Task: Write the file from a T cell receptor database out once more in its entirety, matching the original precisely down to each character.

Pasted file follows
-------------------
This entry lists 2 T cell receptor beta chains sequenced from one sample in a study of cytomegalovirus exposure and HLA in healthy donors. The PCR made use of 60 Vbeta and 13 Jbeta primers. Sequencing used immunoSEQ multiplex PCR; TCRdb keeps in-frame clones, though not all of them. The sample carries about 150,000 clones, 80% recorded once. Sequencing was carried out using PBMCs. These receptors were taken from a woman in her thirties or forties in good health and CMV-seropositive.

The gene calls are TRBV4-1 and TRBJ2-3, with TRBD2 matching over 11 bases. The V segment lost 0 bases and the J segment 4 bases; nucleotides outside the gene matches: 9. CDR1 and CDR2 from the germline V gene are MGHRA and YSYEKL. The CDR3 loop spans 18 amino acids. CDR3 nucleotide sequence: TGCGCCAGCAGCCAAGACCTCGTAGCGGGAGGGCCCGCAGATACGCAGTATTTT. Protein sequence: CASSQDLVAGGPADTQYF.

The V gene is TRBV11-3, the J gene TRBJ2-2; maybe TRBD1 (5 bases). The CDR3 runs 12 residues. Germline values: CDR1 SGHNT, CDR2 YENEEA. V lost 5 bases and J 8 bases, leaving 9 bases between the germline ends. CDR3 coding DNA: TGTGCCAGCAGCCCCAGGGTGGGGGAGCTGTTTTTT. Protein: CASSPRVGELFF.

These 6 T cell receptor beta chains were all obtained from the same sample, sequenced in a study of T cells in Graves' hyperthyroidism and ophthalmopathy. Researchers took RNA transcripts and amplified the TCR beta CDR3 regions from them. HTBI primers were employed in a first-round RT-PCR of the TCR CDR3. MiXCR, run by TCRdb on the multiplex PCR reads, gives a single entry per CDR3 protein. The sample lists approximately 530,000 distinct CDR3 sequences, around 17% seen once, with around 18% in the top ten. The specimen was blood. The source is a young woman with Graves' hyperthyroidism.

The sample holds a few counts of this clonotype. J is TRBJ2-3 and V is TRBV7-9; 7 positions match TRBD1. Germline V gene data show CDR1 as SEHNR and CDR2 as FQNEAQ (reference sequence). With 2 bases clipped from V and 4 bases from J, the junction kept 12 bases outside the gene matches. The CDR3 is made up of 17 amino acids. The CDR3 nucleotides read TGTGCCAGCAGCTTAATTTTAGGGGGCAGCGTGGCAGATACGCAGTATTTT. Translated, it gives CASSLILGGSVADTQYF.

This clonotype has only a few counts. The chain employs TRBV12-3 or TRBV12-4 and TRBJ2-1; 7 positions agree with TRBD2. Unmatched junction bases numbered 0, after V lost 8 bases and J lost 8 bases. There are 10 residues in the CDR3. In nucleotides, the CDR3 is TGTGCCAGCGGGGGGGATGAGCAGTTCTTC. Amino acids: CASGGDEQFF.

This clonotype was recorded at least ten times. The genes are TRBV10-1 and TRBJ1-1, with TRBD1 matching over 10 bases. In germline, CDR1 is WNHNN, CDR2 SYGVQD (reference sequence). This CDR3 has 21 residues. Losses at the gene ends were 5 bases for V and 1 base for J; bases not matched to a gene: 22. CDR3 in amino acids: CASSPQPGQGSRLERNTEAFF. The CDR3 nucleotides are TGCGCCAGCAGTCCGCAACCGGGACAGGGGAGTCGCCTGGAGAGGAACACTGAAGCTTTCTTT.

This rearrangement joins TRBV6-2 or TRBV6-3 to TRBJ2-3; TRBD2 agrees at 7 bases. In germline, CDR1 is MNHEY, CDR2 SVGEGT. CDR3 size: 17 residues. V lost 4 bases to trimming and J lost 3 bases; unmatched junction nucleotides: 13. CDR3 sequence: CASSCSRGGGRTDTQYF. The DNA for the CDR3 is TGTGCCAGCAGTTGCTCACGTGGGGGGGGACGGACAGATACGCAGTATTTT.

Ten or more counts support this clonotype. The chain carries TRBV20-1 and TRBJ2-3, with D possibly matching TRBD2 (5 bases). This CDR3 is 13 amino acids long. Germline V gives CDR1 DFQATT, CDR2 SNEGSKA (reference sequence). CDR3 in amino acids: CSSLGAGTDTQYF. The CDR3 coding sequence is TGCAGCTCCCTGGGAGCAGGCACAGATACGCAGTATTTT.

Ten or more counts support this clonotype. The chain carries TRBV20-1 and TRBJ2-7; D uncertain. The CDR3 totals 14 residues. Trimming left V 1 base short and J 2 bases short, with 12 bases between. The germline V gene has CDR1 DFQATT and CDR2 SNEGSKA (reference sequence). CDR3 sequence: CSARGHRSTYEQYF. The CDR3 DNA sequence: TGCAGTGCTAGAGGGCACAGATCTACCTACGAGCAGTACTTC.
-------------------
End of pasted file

This entry lists 2 T cell receptor beta chains sequenced from one sample in a study of cytomegalovirus exposure and HLA in healthy donors. The PCR made use of 60 Vbeta and 13 Jbeta primers. Sequencing used immunoSEQ multiplex PCR; TCRdb keeps in-frame clones, though not all of them. The sample carries about 150,000 clones, 80% recorded once. Sequencing was carried out using PBMCs. These receptors were taken from a woman in her thirties or forties in good health and CMV-seropositive.

The gene calls are TRBV4-1 and TRBJ2-3, with TRBD2 matching over 11 bases. The V segment lost 0 bases and the J segment 4 bases; nucleotides outside the gene matches: 9. CDR1 and CDR2 from the germline V gene are MGHRA and YSYEKL. The CDR3 loop spans 18 amino acids. CDR3 nucleotide sequence: TGCGCCAGCAGCCAAGACCTCGTAGCGGGAGGGCCCGCAGATACGCAGTATTTT. Protein sequence: CASSQDLVAGGPADTQYF.

The V gene is TRBV11-3, the J gene TRBJ2-2; maybe TRBD1 (5 bases). The CDR3 runs 12 residues. Germline values: CDR1 SGHNT, CDR2 YENEEA. V lost 5 bases and J 8 bases, leaving 9 bases between the germline ends. CDR3 coding DNA: TGTGCCAGCAGCCCCAGGGTGGGGGAGCTGTTTTTT. Protein: CASSPRVGELFF.

These 6 T cell receptor beta chains were all obtained from the same sample, sequenced in a study of T cells in Graves' hyperthyroidism and ophthalmopathy. Researchers took RNA transcripts and amplified the TCR beta CDR3 regions from them. HTBI primers were employed in a first-round RT-PCR of the TCR CDR3. MiXCR, run by TCRdb on the multiplex PCR reads, gives a single entry per CDR3 protein. The sample lists approximately 530,000 distinct CDR3 sequences, around 17% seen once, with around 18% in the top ten. The specimen was blood. The source is a young woman with Graves' hyperthyroidism.

The sample holds a few counts of this clonotype. J is TRBJ2-3 and V is TRBV7-9; 7 positions match TRBD1. Germline V gene data show CDR1 as SEHNR and CDR2 as FQNEAQ (reference sequence). With 2 bases clipped from V and 4 bases from J, the junction kept 12 bases outside the gene matches. The CDR3 is made up of 17 amino acids. The CDR3 nucleotides read TGTGCCAGCAGCTTAATTTTAGGGGGCAGCGTGGCAGATACGCAGTATTTT. Translated, it gives CASSLILGGSVADTQYF.

This clonotype has only a few counts. The chain employs TRBV12-3 or TRBV12-4 and TRBJ2-1; 7 positions agree with TRBD2. Unmatched junction bases numbered 0, after V lost 8 bases and J lost 8 bases. There are 10 residues in the CDR3. In nucleotides, the CDR3 is TGTGCCAGCGGGGGGGATGAGCAGTTCTTC. Amino acids: CASGGDEQFF.

This clonotype was recorded at least ten times. The genes are TRBV10-1 and TRBJ1-1, with TRBD1 matching over 10 bases. In germline, CDR1 is WNHNN, CDR2 SYGVQD (reference sequence). This CDR3 has 21 residues. Losses at the gene ends were 5 bases for V and 1 base for J; bases not matched to a gene: 22. CDR3 in amino acids: CASSPQPGQGSRLERNTEAFF. The CDR3 nucleotides are TGCGCCAGCAGTCCGCAACCGGGACAGGGGAGTCGCCTGGAGAGGAACACTGAAGCTTTCTTT.

This rearrangement joins TRBV6-2 or TRBV6-3 to TRBJ2-3; TRBD2 agrees at 7 bases. In germline, CDR1 is MNHEY, CDR2 SVGEGT. CDR3 size: 17 residues. V lost 4 bases to trimming and J lost 3 bases; unmatched junction nucleotides: 13. CDR3 sequence: CASSCSRGGGRTDTQYF. The DNA for the CDR3 is TGTGCCAGCAGTTGCTCACGTGGGGGGGGACGGACAGATACGCAGTATTTT.

Ten or more counts support this clonotype. The chain carries TRBV20-1 and TRBJ2-3, with D possibly matching TRBD2 (5 bases). This CDR3 is 13 amino acids long. Germline V gives CDR1 DFQATT, CDR2 SNEGSKA (reference sequence). CDR3 in amino acids: CSSLGAGTDTQYF. The CDR3 coding sequence is TGCAGCTCCCTGGGAGCAGGCACAGATACGCAGTATTTT.

Ten or more counts support this clonotype. The chain carries TRBV20-1 and TRBJ2-7; D uncertain. The CDR3 totals 14 residues. Trimming left V 1 base short and J 2 bases short, with 12 bases between. The germline V gene has CDR1 DFQATT and CDR2 SNEGSKA (reference sequence). CDR3 sequence: CSARGHRSTYEQYF. The CDR3 DNA sequence: TGCAGTGCTAGAGGGCACAGATCTACCTACGAGCAGTACTTC.